It’s easy to be confused by insurance. Often there are terms and conditions we don’t understand. Although it is tempting to just sign up and forget about it, not reviewing your policy may leave you with costs that you’re not prepared to handle. Taking the time to get to know your insurance plan and avoiding some common mistakes along the way will be a big help in the long run.

Not Enough Coverage

  • It’s really important that you understand what perils a policy will cover and that you have the coverage you need in case of loss. Be aware of perils your policy does not cover and consider purchasing additional coverage. Some perils can be covered by adding an endorsement, for others you may have to purchase an additional policy to cover a specific peril or item of property.
  • Reasons you may want extra coverage are floods, earthquakes, wind & hail damage (in some areas), mold, sewage systems, and other plumbing or drain systems.
  • Read your policy and be aware of terms used. Some are very broad, and others may be more restrictive. Pay close attention to how the insured and insured location is defined in the policy. If something in your policy doesn’t make sense, speak to your insurer right away so you are informed and have the coverage you need.

Not Planning Ahead for Deductible

  • In the event of a loss, you’ll be responsible for your deductible. You don’t want the cost of your deductible to cause added stress to an already difficult situation. Plan ahead, have an emergency fund, and know what you are financially comfortable covering if the need arises for you to make a claim.
  • Remember there are options when it comes to deductibles (amount you pay out-of-pocket) and premiums (amount you pay for your policy each month). The higher your deductible the lower your premiums and vice-versa. Premiums can often be reduced by upwards to 20% with a higher deductible however, raising your deductible higher is not always the best choice. If you are financially able and prepared to pay higher deductible funds, then raising your deductible rates could be the right choice for you. You will see a difference in your premium rates but, be aware that if you need to file multiple claims in a year your financial obligations may be higher overall. Multiple claims may also increase premium rates due to your higher liability for a claim. These are things to take into consideration.

Not Knowing Terms of Policy

  • It is very important for policy owners to check whether they have a recoverable or non-recoverable insurance policy. Not planning ahead in accordance with your plan may leave you with costs you are not prepared for or comfortable covering.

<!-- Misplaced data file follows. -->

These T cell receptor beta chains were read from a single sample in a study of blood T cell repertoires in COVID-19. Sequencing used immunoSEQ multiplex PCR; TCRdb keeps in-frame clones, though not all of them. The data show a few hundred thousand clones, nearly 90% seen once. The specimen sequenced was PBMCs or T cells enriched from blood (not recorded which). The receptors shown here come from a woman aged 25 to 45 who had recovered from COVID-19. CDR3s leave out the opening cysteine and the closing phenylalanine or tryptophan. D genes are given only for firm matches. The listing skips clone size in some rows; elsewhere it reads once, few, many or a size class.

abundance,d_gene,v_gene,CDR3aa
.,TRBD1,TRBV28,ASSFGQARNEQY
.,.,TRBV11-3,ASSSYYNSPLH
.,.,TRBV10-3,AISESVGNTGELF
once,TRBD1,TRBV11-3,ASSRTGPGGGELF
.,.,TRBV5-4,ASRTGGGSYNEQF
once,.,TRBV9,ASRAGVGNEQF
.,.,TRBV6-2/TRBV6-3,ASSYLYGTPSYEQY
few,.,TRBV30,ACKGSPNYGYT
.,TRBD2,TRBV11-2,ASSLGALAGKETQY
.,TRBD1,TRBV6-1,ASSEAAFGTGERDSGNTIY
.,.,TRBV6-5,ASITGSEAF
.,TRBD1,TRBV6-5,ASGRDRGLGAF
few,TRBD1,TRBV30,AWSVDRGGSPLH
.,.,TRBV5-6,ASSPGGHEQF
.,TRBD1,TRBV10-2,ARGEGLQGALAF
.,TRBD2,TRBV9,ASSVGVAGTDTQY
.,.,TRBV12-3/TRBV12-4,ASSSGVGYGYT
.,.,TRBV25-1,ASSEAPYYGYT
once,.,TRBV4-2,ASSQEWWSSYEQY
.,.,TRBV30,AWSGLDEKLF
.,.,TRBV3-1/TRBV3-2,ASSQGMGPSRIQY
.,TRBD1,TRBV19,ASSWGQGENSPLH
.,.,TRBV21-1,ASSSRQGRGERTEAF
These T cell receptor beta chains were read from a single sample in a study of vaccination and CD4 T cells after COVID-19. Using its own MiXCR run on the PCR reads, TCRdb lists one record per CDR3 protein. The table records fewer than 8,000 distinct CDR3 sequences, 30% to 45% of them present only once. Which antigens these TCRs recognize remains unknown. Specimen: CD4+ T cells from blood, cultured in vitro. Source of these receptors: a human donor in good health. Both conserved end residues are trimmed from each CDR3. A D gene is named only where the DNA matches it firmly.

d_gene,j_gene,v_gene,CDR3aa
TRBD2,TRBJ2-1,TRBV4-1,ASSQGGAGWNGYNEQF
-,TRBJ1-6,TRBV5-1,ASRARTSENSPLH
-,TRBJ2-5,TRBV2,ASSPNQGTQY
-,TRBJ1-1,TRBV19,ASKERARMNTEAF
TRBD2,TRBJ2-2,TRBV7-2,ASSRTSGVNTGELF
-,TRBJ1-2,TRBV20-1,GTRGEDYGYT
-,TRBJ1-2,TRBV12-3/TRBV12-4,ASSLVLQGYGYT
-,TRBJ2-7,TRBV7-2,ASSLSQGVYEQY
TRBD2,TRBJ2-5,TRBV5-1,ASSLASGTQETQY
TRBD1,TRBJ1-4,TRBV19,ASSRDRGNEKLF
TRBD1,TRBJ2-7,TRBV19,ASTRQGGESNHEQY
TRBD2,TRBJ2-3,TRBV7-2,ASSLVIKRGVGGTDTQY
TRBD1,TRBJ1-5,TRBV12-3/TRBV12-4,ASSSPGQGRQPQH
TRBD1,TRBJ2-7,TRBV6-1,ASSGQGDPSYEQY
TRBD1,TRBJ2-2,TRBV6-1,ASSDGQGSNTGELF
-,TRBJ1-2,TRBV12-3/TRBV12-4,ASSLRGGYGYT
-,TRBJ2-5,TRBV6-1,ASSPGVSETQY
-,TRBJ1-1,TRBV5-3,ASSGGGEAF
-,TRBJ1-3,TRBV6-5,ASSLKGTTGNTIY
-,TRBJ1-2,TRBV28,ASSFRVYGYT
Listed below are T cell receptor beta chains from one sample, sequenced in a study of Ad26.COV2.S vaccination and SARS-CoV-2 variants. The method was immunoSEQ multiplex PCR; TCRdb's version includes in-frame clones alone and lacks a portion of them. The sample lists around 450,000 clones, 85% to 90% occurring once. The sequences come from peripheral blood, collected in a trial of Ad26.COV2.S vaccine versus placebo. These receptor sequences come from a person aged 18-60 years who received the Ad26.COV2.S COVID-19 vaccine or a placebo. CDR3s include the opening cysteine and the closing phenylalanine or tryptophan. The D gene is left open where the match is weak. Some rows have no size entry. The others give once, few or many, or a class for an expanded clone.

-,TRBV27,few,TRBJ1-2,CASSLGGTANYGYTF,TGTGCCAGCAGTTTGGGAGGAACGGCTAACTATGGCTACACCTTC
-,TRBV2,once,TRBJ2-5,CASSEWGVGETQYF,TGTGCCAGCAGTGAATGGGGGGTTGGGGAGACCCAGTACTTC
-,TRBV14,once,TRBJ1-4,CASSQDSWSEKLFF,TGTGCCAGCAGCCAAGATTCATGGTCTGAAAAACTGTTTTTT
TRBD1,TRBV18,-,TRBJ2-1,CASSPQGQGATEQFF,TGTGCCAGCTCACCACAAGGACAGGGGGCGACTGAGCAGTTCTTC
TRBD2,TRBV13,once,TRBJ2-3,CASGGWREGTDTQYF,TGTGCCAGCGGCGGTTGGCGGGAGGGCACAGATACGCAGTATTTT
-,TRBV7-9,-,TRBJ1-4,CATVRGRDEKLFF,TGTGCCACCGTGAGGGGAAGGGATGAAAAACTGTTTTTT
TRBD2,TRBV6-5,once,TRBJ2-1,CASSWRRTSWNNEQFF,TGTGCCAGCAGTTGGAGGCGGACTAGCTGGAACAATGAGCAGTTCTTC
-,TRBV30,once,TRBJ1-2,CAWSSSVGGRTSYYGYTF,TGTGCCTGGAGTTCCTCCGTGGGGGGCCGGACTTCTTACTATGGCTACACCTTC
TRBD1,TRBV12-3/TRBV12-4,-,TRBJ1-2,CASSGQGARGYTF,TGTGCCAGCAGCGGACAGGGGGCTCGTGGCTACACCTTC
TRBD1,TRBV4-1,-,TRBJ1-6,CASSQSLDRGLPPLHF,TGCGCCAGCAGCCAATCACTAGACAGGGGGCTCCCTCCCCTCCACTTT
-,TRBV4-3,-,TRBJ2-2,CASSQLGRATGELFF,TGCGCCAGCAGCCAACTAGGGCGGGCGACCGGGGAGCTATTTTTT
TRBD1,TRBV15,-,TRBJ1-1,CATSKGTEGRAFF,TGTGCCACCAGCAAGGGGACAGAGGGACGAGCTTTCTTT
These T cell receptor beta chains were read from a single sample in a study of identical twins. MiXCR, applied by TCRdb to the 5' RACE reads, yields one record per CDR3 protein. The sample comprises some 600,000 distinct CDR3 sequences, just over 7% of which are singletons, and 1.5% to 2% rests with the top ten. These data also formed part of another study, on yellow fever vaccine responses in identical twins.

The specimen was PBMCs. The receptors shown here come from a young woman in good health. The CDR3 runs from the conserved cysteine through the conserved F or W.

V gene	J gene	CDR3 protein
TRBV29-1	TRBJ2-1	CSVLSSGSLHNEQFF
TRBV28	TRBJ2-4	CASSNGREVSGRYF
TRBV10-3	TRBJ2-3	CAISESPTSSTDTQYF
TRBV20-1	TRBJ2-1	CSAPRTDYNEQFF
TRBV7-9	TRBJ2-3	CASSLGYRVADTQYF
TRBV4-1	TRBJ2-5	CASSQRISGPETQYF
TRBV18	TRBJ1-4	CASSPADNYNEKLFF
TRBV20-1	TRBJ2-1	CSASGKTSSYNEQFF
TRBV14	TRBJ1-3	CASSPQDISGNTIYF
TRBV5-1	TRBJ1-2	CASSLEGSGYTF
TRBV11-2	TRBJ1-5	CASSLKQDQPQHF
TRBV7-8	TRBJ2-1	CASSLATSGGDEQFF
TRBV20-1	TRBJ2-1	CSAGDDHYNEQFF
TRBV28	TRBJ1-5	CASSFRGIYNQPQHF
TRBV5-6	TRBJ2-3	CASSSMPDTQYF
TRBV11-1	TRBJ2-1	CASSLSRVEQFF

• With a non-recoverable plan, you will pay more out-of-pocket than just your deductible costs. Your costs will include your policy’s deductible PLUS any depreciation amount for full replacement.
  • With a recoverable plan, you will pay your deductible then, receive the actual cash value (ACV) on your claim PLUS the depreciation amount. It’s important to note that some recoverable plans may become non-recoverable if certain conditions like repairs or replacements are not made.

Making Claims

  • Knowing your insurance policy will be extremely helpful when it comes to making decisions about a claim. The first thing you need to consider is if the cost to fix the problem is more than the cost of your deductible. Remember, your deductible is what you are required to pay out of your pocket before insurance will pay their portion. If your deductible is higher than what it will cost to make repairs or replace a damaged item, then it may be better to pay those expenses on your own and not file a claim.
  • Whenever you file a claim you run the risk of your annual premium going up when it comes up for its annual renewal. There are factors that determine these hikes including the cause of the claim, if you have previous claims in the last few years, the cost of the claim, and your current state of residence. When deciding whether to make a claim you should take a possible rate increase into consideration. Unless it is a substantial loss, it may make more sense, in the long run, to pay for damages yourself.

Missing Out on Discounts

  • Insurance companies save money when a customer has two policies. Discounts are often upwards to 20% when homeowners link their auto and home insurance.
  • Many insurers offer discounts for behavior that lowers your risk. These might include shutter installation, burglar alarms, deadbolt locks, smoke detectors, and waters safety systems.
  • Insurers give better rates to those with good credit history. Work on boosting your credit score to increase your chances of a better rate.
  • Discounts may also be available to first time home buyers or certain groups of people like those in the military, or senior citizens.

Breaking Laws

  • Keeping extra insurance money, not paying your deductible, using your claims check for other things, or replacing or upgrading things that were not part of the damage of the claim, is considered insurance fraud. These can cost you a fraud charge, criminal record, or denial of future insurance across the board including health, car, etc.

It’s easy to ignore your insurance policy, but it’s not very wise. The most common mistakes are often easily fixed if you’re willing to put in the time.

 

Related Blog Posts:

What Happens After I File an Insurance Claim?

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5 Things to Know About Your Insurance Policy

5 Things to Know About Making an Insurance Claim

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